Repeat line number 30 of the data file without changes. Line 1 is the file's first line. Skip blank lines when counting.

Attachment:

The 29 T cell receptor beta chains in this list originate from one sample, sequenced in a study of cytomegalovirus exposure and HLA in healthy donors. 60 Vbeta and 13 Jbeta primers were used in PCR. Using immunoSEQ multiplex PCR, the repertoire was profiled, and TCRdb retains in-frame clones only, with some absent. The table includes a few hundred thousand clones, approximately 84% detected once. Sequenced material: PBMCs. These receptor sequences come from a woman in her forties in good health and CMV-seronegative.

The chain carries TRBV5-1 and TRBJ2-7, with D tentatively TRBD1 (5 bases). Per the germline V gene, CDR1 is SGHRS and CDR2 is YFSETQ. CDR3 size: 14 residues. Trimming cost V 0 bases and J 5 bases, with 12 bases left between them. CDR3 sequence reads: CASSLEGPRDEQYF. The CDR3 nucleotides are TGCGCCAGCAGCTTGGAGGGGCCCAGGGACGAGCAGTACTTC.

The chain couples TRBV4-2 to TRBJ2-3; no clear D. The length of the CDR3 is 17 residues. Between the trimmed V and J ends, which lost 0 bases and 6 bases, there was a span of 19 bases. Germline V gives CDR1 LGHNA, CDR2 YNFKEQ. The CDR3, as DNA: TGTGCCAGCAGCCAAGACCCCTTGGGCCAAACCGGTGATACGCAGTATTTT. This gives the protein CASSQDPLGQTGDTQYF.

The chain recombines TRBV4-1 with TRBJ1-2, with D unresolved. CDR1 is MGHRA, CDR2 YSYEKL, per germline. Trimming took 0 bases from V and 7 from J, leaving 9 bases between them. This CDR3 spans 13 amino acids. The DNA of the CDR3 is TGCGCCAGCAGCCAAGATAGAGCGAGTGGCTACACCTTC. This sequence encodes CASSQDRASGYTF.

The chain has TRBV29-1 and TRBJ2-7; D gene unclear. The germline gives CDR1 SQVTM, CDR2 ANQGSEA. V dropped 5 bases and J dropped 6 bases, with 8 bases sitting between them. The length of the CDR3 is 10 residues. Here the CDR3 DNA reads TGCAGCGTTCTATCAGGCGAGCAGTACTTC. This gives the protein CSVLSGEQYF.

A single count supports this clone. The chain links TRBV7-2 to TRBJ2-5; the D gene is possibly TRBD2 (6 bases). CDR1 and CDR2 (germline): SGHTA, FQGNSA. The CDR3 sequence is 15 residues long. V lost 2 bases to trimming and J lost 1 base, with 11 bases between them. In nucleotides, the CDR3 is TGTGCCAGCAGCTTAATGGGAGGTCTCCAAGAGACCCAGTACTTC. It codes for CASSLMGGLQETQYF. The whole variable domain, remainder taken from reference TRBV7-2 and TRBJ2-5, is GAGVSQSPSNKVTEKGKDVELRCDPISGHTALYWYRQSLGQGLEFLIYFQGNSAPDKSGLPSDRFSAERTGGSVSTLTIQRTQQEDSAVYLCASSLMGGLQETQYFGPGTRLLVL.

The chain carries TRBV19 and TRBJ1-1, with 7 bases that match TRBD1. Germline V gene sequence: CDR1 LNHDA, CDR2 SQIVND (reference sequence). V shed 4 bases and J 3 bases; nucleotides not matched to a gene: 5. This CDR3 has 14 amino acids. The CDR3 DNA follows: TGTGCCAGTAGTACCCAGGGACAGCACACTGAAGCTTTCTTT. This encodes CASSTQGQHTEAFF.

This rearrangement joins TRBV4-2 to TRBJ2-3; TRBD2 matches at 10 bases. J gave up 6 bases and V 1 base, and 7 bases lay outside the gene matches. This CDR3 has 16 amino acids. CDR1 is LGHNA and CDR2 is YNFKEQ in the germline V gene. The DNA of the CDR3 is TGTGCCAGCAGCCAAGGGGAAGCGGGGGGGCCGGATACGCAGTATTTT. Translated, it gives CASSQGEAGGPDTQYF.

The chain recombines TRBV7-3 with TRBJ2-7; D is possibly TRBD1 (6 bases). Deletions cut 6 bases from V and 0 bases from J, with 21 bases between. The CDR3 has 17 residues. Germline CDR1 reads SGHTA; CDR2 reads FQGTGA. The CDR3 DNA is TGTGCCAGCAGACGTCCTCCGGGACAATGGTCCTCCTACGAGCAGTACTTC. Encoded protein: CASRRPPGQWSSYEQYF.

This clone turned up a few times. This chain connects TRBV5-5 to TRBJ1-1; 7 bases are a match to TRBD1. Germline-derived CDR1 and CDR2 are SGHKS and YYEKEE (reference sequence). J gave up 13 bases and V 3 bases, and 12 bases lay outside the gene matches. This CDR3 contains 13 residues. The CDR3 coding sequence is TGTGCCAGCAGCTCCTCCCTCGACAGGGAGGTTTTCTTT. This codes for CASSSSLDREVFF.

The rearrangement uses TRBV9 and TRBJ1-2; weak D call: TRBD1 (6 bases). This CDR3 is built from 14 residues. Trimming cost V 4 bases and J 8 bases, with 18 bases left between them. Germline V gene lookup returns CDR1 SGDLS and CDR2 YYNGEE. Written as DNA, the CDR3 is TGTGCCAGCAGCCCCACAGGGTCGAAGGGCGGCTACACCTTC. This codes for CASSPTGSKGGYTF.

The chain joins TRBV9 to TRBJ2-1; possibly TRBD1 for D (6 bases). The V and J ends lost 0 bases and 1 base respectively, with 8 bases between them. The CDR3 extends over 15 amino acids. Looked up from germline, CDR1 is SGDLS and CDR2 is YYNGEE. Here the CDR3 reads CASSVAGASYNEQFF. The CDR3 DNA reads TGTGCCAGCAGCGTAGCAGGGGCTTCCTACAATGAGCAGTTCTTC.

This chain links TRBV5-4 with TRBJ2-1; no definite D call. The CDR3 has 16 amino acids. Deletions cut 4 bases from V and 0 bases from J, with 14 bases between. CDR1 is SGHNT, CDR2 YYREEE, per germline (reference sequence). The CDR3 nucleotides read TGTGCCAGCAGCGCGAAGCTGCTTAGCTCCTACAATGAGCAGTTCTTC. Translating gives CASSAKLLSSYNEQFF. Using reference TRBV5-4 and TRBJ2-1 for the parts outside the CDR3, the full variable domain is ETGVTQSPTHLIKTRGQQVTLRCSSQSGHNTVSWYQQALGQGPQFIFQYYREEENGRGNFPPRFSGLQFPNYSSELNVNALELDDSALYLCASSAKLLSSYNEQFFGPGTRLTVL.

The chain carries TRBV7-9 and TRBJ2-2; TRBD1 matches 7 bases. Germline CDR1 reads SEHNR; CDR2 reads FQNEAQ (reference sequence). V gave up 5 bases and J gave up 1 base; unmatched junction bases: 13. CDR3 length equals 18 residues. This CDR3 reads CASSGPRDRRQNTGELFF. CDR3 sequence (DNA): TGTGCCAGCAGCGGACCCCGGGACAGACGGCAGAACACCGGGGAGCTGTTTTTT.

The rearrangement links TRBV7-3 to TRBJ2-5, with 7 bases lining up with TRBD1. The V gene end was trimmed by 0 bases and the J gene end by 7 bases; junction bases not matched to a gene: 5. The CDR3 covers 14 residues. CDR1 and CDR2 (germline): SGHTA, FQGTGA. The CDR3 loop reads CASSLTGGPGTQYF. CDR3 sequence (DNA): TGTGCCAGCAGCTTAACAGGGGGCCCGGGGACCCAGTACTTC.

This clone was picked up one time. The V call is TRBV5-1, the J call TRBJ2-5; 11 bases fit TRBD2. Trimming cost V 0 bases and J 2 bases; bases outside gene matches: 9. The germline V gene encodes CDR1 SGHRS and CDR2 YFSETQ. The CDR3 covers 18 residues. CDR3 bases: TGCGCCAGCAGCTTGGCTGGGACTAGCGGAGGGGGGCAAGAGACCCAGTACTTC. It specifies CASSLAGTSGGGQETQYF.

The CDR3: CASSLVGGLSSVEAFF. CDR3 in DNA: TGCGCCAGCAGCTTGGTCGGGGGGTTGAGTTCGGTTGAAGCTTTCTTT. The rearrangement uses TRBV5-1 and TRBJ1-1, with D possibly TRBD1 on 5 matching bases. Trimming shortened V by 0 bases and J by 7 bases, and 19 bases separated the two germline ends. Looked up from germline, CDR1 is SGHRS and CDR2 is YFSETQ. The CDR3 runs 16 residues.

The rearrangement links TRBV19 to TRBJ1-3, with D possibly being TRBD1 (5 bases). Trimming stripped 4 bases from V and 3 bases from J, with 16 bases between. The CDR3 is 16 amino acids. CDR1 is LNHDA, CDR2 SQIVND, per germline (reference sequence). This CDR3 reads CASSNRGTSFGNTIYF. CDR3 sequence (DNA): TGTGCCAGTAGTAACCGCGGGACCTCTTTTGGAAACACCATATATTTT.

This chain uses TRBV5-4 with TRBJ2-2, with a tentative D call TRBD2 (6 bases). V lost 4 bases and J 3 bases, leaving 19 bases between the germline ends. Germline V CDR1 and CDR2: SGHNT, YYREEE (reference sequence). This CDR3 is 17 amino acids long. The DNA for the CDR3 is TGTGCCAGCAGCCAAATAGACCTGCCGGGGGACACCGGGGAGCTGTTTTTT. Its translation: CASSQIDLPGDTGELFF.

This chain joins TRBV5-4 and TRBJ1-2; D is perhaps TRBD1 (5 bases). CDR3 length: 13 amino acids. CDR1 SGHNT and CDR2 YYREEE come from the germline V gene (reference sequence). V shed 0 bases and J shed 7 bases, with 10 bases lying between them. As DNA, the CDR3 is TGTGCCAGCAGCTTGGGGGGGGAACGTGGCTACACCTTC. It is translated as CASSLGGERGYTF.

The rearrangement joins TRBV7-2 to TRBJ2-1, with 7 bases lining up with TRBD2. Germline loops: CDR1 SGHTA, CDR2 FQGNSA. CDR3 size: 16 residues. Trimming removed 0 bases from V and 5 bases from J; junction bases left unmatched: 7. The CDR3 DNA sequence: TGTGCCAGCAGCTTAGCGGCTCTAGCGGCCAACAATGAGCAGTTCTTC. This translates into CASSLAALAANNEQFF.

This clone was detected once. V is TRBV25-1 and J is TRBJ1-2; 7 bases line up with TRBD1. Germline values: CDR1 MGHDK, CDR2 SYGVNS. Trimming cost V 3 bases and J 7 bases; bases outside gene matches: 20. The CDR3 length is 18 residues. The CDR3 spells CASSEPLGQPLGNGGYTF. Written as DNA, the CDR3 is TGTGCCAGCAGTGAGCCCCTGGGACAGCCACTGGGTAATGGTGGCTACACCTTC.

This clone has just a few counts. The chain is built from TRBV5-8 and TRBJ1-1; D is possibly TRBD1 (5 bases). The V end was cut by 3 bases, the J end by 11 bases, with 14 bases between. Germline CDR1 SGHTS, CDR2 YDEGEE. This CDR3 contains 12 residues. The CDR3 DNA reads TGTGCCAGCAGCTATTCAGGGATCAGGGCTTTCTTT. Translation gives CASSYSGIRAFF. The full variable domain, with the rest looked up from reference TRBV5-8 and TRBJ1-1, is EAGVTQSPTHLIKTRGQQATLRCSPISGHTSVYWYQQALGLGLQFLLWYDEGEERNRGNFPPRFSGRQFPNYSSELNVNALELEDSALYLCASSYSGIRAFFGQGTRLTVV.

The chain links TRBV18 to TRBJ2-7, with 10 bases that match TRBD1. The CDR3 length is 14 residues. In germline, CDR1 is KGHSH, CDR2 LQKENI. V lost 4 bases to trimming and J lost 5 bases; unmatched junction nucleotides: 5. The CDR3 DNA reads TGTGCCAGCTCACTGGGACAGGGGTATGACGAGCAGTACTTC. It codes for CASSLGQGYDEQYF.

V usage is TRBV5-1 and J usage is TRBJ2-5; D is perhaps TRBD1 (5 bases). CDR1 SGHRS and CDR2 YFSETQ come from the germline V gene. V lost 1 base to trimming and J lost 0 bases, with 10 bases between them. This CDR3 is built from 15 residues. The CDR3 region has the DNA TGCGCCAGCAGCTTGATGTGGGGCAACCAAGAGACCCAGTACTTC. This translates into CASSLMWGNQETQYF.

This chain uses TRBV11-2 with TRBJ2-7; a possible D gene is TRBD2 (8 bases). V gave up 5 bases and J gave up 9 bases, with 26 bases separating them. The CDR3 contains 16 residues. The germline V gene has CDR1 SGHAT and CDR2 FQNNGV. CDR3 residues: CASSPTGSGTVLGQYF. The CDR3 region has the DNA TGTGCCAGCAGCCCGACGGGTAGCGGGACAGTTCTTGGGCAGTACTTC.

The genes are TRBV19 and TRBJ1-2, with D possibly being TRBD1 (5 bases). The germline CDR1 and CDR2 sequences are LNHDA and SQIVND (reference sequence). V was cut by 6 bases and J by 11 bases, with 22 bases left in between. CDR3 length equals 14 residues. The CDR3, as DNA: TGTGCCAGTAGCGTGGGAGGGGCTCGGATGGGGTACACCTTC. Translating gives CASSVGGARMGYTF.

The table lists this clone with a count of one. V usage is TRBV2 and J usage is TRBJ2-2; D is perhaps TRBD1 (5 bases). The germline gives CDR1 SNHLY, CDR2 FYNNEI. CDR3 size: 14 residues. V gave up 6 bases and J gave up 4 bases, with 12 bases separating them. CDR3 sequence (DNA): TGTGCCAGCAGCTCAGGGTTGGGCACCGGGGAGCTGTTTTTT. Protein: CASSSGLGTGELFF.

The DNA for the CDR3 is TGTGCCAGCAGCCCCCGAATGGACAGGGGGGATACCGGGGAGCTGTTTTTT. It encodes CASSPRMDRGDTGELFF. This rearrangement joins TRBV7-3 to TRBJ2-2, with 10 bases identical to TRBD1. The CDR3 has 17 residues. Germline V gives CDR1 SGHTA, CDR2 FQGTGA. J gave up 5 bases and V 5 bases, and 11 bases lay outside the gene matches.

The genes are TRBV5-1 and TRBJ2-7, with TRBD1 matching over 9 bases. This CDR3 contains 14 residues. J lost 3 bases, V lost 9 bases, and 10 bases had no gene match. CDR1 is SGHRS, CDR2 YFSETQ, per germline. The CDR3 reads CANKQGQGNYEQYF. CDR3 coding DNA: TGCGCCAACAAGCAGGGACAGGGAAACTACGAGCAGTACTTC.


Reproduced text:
The genes are TRBV5-1 and TRBJ2-7, with TRBD1 matching over 9 bases. This CDR3 contains 14 residues. J lost 3 bases, V lost 9 bases, and 10 bases had no gene match. CDR1 is SGHRS, CDR2 YFSETQ, per germline. The CDR3 reads CANKQGQGNYEQYF. CDR3 coding DNA: TGCGCCAACAAGCAGGGACAGGGAAACTACGAGCAGTACTTC.